Previous studies already showed that the null GSTM1 and GSTT1 genotypes were likely to have an association with higher risk of a different type of cancers. The study by Wang zhao-yang et al. reported the null GSTT1 and null GSTM1 might have connection with higher death risk in gastric cancer . Vesna M. Coric’s research showed that the carriers with GSTM1 null genotype is more likely to get renal cell carcinoma . Neha Sharmaa et al. reported that the drop content of GST genotypes seemed to have close relationship with lung cancer and its histological subtypes . There are also many studies focused on the relationship of GSTM1 and GSTT1 null genotypes and HCC risk, however, they did not meet a widely-agreed conclusion. Donna L. White’s study showed that the GSTM1 null and GSTT1 null genotype nearly had no connection with HCC . Kang Song’s research showed that GSTM1 and GSTT1 null genotype may slightly increase the risk of HCC . Ying-Hao Shen’s research found that the GSTM1 and GSTT1 null genotype was associated with an increased risk of HCC . We therefore carried on this renewed meta-analysis to comprehensively evaluate the total risk of HCC when there exists GSTM1 and GSTT1 null genotypes. Our study includes 46 studies and 15905 objects in total compared to previous studies. Furthermore, we evaluated the risk of GSTM1–GSTT1 double null in HCC. Our results showed that the deficient of GSTM1 and GSTT1 genotype may be connected with a higher risk of HCC for its results is statistically significant. Compared to single null of GSTM1 and GSTT1 genotype, we furthermore discovered that individuals with dual genotypes of GSTs genes may be easier to develop HCC, but it still needs further exploration. The number of patients with hepatocellular carcinoma is large, and the diagnosis is late, also the prognosis is poor. These significant results may prompt us to conduct genetic testing on high-risk patients with hepatocellular carcinoma as early as possible, which plays an important role in early diagnosis, improvement of prognosis and reduction of the economic burden.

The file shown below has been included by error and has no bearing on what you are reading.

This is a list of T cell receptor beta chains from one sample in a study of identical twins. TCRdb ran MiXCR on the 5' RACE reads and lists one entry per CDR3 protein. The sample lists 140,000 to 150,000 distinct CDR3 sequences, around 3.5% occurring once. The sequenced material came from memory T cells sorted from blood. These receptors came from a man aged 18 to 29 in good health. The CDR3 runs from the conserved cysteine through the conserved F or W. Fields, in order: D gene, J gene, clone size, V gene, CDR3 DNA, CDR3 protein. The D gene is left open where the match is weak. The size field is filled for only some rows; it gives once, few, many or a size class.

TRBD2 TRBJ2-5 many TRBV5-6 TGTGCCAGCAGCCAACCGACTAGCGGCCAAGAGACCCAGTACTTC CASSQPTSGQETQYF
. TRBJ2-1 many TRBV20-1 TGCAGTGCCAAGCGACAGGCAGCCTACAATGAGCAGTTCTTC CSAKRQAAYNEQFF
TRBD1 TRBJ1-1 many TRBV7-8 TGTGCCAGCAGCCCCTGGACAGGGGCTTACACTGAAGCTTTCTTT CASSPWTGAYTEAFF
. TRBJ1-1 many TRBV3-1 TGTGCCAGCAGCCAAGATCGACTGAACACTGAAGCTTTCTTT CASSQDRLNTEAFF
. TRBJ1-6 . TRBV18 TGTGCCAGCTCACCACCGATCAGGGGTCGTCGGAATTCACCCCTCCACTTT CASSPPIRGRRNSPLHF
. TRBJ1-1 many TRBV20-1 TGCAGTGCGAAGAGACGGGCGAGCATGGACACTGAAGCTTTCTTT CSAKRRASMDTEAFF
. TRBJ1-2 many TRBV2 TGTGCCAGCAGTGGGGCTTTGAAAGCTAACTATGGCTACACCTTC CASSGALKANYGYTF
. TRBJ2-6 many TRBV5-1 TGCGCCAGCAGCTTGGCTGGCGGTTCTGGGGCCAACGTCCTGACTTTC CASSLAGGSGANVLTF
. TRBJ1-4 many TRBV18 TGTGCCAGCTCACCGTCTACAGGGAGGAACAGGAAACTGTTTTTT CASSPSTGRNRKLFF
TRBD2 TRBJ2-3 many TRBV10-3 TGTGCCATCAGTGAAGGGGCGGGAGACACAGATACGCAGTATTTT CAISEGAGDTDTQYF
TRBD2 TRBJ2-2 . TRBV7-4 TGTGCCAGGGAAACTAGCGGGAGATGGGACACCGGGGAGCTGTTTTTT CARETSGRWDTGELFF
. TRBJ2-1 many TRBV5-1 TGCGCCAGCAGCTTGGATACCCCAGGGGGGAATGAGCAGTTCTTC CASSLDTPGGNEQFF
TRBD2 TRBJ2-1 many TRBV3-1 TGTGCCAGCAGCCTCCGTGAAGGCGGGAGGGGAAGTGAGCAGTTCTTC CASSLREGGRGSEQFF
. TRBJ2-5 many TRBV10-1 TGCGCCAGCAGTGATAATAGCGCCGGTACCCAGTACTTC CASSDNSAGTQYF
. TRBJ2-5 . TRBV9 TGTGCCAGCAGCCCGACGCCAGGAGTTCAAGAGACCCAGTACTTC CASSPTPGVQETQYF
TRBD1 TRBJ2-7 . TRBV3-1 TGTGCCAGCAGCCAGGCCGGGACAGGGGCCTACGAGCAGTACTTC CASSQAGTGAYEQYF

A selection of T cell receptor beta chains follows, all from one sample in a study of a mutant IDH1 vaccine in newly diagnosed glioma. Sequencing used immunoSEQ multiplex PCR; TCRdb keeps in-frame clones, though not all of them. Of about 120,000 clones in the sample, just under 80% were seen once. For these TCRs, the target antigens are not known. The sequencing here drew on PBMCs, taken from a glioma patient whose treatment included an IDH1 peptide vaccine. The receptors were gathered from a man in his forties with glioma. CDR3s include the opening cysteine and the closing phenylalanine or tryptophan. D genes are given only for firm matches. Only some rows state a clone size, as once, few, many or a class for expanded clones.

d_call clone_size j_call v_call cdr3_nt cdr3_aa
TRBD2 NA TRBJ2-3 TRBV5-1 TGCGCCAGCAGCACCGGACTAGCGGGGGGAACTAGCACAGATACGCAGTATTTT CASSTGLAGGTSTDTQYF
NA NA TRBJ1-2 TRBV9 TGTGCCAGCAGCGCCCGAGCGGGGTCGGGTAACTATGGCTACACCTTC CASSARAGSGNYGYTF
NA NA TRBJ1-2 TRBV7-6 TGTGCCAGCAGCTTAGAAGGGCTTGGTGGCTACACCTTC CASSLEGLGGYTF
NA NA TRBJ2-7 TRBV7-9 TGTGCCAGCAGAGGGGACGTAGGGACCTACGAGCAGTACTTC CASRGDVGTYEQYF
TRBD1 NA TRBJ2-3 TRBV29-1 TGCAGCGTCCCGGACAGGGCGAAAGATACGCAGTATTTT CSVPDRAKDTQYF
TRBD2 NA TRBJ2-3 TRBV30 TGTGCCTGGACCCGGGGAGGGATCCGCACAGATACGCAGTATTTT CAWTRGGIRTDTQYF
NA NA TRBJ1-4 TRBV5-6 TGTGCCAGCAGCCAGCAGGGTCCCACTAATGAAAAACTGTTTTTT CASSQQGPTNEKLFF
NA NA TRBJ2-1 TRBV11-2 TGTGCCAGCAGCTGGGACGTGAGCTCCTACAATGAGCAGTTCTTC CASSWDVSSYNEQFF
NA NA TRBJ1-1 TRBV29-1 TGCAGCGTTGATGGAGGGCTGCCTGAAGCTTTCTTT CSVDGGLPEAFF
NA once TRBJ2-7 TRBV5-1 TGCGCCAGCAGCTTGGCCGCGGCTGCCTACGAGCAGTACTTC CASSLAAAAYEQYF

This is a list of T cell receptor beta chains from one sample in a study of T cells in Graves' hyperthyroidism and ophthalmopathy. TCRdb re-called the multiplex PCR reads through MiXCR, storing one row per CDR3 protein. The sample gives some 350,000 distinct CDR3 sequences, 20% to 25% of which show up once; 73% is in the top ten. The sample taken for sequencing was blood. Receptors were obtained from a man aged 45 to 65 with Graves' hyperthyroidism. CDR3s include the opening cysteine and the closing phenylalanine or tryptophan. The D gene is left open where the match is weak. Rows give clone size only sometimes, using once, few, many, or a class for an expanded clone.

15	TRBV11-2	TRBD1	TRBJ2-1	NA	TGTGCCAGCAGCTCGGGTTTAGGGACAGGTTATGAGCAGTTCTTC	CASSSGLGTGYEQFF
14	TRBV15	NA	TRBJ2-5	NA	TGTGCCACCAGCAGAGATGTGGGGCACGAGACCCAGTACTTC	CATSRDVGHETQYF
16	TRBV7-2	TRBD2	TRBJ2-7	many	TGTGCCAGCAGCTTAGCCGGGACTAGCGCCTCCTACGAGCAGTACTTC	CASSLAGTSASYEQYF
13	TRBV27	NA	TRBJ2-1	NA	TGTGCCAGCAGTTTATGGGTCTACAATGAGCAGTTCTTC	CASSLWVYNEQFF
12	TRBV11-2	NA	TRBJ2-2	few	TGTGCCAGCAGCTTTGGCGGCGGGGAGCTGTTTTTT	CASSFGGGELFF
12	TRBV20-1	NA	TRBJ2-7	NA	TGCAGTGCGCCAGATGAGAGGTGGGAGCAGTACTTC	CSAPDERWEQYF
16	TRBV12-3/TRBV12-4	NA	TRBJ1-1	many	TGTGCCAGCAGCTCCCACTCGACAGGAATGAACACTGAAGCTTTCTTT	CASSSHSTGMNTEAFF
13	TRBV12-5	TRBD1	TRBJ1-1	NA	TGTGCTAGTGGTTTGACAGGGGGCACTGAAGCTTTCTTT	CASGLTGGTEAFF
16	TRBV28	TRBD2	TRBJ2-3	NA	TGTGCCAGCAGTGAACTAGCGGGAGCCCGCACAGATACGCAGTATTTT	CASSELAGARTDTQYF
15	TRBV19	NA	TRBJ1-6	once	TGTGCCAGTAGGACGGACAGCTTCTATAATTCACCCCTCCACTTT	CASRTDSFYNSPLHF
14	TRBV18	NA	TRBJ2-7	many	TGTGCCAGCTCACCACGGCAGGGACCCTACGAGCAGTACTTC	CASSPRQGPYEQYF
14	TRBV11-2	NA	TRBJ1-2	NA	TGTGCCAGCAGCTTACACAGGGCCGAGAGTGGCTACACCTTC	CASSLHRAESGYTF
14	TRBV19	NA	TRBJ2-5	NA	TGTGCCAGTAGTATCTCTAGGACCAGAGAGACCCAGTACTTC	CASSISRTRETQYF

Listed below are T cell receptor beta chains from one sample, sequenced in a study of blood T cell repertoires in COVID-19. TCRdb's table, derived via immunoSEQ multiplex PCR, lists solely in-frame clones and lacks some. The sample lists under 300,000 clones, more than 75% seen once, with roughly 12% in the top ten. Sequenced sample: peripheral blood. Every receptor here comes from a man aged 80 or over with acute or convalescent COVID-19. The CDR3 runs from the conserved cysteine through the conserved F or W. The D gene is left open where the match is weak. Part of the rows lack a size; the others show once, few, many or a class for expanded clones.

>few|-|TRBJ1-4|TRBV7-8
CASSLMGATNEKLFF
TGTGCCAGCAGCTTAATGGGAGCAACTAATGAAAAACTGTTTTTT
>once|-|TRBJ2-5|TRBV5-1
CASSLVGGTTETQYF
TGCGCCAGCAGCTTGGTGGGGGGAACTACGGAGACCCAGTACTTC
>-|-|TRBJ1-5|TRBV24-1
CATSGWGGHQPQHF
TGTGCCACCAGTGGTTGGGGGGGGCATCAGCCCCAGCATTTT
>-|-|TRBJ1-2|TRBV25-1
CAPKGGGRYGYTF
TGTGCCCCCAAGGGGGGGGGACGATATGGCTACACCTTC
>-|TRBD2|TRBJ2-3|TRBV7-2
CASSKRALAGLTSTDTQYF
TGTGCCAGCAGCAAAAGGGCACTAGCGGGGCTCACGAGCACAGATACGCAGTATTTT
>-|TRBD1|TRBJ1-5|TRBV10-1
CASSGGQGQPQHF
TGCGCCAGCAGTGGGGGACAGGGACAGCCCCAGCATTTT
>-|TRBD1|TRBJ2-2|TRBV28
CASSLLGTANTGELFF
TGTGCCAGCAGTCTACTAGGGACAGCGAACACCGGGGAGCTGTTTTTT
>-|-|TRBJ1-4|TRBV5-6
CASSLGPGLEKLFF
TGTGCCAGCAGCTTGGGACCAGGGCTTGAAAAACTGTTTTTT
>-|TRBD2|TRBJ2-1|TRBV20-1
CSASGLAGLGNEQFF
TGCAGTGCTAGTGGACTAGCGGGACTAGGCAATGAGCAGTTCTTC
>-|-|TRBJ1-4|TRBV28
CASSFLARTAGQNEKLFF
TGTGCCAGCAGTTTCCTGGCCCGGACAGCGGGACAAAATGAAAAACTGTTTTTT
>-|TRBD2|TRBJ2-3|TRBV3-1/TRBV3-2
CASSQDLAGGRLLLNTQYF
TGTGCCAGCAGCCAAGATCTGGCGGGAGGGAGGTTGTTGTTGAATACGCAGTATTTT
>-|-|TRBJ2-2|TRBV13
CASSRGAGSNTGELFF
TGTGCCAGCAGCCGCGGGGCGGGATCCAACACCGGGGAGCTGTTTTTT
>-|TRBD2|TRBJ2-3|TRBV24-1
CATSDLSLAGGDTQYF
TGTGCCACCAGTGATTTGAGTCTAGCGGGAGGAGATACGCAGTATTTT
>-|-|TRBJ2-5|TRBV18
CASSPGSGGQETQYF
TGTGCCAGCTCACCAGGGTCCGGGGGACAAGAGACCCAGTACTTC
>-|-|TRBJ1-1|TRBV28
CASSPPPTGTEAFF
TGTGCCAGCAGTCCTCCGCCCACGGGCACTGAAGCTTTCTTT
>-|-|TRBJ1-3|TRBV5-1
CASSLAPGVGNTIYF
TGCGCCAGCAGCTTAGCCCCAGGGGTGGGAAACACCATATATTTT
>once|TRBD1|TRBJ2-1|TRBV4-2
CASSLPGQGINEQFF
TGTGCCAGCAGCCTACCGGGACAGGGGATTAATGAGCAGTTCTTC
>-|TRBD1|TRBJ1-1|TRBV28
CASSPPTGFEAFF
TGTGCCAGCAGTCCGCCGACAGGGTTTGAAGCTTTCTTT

In the subgroup analysis in term of ethnicity, HCC risk was increased in Asians for single null of GSTM1 and GSTT1 and GSTM1–GSTT1 double-null genotype. However, we could not get the similar conclusion in Caucasians or Africans. This may be affected by diverse living surroundings and different inherited backgrounds. There may exist many other polymorphisms with combined effects that affect cancer susceptibility. As a consequence, the effect of certain individual polymorphism on the risk of cancer could be weakened. Our data also showed that the respectively null genotypes of GSTM1 and GSTT1 genotypes stand a good chance of having a duplicate effect on the HCC. When stratified by ethnicity, significant connection was found in Asian for GSTM1, but not in African and Caucasian. This could be explained by the potential possibility that the African and Caucasian may have certain unknown repair mechanism to avoid the damage caused by deficiency of the GSTM1 gene. It is said that the infection of HBV can easily evolve to liver cirrhosis and finally to HCC . In addition, foodstuffs polluted with aflatoxin B1 (AFB1) are also a threat to livers. AFB1 is a kind of hepatotoxic mycotoxin. It could be produced by fungi of the Aspergillus species when the grains were stored in moist conditions. Once ingested, AFB1 was turned into an active intermediate, then produce certain a substance which may damage DNA . Evidence from literature implies that the GSTs play an important role in the second metabolism phase of AFB1. Kimet al. reported that subjects which carried the null genotype of GSTT1 seem to increase the possibility of occurrence of chromosomal aberrations .